The Rover Bus Service (J.R.Dell) for a long period ran a service between Hemel Hempstead and Chesham which it shared at one time with LT. The route was from Chesham to Hemel Hempstead via Bovingdon and Lye Green and was allocated the route number 316. LT found that it was unremunerative and pulled out of the joint operation altogether from 6th May 1964. At the same time this route number was being used for a Sunday service from Amersham to Ley Hill!
Green Line RF Service 710 outside Amersham Bus Garage
With regards to limited stop express coach services from or through Chesham or Amersham into London there were a number of operators.
West London Coaches started a service in May 1928 from central London to Aylesbury via Rickmansworth and Amersham. In October 1929 they introduced a service to Chesham. In June 1931 Chesham became served from the Amersham-Aylesbury route by a shuttle bus to / from Amersham (Sycamore Corner) where it met the coaches on the main route. West London Coaches continued their service until acquired by the LPTB in January 1934. The service became Greenline route B from London via Rickmansworth and Amersham to Chesham and Aylesbury alternately.
The Premier Omnibus Company were bus operators from Shepherds Bush. They entered the coach operation field in January 1930 and set up a separate company in October 1930 called Premier Line Ltd. In summer 1931 they commenced a service from Aylesbury to Slough and Eton via Amersham (route F) which although worked by coaches ran as a bus service with frequent stops and bus fares. The Local Traffic Commissioners felt that this service duplicated the A&D service. Agreement between the two companies led to Premier operating two hourly from Aylesbury to Slough and A&D two hourly from Great Missenden to Windsor (route 19) with a co-ordinated timetable. Premier Line was acquired by the LPTB in December 1933 and route F became country bus route 19, later route 369. In May 1936 route 369 was withdrawn in favour of a revised route 353 from Windsor to Berkhampstead.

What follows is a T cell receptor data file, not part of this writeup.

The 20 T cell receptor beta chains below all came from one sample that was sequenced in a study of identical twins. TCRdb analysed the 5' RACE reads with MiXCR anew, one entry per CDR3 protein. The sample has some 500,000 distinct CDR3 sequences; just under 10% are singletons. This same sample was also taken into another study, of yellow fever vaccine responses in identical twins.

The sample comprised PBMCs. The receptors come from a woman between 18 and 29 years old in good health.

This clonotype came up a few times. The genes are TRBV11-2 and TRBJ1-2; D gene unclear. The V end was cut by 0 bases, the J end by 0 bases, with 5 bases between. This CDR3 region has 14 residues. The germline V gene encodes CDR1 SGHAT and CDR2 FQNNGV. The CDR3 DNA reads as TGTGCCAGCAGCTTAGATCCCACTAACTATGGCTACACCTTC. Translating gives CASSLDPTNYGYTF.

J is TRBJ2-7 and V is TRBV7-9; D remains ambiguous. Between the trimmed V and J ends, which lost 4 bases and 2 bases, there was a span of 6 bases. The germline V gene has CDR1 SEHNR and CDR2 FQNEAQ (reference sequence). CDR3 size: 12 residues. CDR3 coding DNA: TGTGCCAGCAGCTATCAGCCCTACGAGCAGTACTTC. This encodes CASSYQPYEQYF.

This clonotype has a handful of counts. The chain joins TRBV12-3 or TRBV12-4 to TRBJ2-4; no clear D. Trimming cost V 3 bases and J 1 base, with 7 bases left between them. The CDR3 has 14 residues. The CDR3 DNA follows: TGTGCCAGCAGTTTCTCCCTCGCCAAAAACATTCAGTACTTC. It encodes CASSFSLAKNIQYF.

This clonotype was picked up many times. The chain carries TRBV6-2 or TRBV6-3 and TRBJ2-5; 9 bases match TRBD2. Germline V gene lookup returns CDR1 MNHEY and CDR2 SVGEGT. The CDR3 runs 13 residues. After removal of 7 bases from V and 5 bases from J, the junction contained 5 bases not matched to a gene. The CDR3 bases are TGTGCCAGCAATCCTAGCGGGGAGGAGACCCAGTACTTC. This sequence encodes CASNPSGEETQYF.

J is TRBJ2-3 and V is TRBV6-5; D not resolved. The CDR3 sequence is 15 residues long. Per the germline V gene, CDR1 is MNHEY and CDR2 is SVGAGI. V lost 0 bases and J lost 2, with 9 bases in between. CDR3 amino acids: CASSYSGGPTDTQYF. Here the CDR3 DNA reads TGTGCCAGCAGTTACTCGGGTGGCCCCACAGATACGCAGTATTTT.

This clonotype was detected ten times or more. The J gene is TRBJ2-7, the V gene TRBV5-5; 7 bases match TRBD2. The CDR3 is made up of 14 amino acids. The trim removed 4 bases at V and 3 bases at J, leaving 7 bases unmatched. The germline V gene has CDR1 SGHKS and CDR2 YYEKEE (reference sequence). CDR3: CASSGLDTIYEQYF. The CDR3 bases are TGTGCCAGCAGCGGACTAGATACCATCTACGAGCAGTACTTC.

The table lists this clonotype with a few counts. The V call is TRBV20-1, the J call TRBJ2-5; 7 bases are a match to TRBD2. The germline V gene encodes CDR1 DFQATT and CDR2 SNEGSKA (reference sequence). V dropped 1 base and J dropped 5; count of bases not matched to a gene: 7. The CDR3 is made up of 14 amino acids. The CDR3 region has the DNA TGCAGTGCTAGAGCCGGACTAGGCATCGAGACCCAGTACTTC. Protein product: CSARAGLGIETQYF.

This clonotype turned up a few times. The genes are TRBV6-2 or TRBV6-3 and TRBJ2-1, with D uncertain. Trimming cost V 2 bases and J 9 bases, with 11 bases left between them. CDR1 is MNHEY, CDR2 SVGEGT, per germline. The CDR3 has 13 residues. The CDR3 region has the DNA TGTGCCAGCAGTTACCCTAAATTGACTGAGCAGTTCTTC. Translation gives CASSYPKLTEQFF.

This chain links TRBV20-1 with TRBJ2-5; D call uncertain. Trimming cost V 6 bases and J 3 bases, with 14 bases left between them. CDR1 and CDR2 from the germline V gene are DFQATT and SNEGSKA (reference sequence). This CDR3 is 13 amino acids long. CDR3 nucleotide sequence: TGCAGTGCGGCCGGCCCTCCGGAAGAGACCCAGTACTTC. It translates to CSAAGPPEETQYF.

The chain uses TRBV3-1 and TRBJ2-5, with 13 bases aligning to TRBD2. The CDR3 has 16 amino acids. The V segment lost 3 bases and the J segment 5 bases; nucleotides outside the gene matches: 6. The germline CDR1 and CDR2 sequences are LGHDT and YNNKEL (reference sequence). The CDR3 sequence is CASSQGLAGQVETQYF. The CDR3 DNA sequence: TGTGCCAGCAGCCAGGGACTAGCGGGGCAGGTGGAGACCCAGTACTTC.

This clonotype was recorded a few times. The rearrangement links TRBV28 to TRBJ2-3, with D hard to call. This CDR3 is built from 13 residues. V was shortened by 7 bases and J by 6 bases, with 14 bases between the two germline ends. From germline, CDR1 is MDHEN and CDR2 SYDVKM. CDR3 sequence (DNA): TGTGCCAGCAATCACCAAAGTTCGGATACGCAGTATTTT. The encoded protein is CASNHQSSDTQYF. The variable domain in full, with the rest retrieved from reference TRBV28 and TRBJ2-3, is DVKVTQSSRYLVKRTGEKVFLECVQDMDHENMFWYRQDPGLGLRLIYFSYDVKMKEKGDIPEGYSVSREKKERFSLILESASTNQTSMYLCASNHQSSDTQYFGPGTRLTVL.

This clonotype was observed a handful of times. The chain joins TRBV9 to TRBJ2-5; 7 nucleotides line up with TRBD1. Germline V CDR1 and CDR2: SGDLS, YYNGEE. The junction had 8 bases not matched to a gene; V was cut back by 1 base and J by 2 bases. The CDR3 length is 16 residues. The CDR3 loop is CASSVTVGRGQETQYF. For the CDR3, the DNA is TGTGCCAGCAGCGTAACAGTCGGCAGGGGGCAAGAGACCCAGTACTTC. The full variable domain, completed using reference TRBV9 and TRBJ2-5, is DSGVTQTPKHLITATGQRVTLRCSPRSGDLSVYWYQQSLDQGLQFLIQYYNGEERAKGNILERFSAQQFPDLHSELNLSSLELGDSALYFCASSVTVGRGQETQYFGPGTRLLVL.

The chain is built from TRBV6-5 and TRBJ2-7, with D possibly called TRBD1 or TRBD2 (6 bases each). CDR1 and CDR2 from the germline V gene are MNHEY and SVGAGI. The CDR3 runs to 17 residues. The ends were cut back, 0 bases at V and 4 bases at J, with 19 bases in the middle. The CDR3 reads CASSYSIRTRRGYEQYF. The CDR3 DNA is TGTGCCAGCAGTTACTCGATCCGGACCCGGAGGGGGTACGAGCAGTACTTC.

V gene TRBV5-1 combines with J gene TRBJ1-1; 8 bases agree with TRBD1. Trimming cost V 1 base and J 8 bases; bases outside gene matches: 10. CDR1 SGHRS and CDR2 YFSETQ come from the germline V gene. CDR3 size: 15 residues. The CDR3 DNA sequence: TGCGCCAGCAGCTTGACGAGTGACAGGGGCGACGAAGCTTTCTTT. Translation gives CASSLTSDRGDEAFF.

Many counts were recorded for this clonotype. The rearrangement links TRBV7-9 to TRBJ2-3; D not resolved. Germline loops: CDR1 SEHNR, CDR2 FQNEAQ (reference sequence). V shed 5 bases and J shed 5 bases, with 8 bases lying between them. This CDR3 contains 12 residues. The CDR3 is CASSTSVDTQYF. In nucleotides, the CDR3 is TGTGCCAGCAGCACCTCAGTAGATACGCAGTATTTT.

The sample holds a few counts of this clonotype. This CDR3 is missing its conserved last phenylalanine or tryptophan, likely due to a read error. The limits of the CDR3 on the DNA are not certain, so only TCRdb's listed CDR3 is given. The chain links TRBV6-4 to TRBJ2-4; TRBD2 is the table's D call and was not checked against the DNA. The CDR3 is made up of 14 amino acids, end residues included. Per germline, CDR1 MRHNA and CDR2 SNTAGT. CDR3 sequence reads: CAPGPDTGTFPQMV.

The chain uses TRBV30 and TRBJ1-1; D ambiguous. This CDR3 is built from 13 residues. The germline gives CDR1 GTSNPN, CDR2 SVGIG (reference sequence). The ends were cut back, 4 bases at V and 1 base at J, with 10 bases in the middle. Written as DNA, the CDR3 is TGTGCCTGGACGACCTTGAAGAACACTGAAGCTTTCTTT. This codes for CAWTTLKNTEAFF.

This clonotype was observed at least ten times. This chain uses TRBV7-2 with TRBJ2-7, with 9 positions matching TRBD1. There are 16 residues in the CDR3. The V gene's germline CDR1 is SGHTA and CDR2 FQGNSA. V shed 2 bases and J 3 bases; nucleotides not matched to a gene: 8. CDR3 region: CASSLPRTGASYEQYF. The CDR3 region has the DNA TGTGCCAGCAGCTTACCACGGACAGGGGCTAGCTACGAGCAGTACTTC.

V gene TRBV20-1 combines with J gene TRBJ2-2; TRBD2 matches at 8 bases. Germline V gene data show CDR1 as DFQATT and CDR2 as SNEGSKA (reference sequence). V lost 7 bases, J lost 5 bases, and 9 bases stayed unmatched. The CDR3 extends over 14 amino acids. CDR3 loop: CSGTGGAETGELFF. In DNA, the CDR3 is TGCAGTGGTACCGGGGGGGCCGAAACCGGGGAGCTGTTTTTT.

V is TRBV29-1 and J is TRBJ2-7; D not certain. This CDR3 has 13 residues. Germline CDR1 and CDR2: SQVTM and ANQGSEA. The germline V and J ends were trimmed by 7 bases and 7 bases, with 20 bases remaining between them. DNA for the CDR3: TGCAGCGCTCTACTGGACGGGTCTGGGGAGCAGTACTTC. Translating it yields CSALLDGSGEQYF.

The LGOC started limited stop coach services in other areas into London in 1929 and formally set up Greenline Coaches Ltd., in July 1930.
GS Type Bus at the Amersham Bus Rally 2006
Greenline had an application to run services from Chesham and Amersham to London via Rickmansworth in November 1930 turned down by the local councils. A&D, with the financial interest of the LGOC, successfully applied for a licence for the service and the LGOC transferred five coaches to the A&D to run the service. They ran an hourly service from Chesham to London via Amersham and Gerrards Cross with it first starting from Amersham (Oakfield Corner) in January 1931 and from Chesham in February the same year.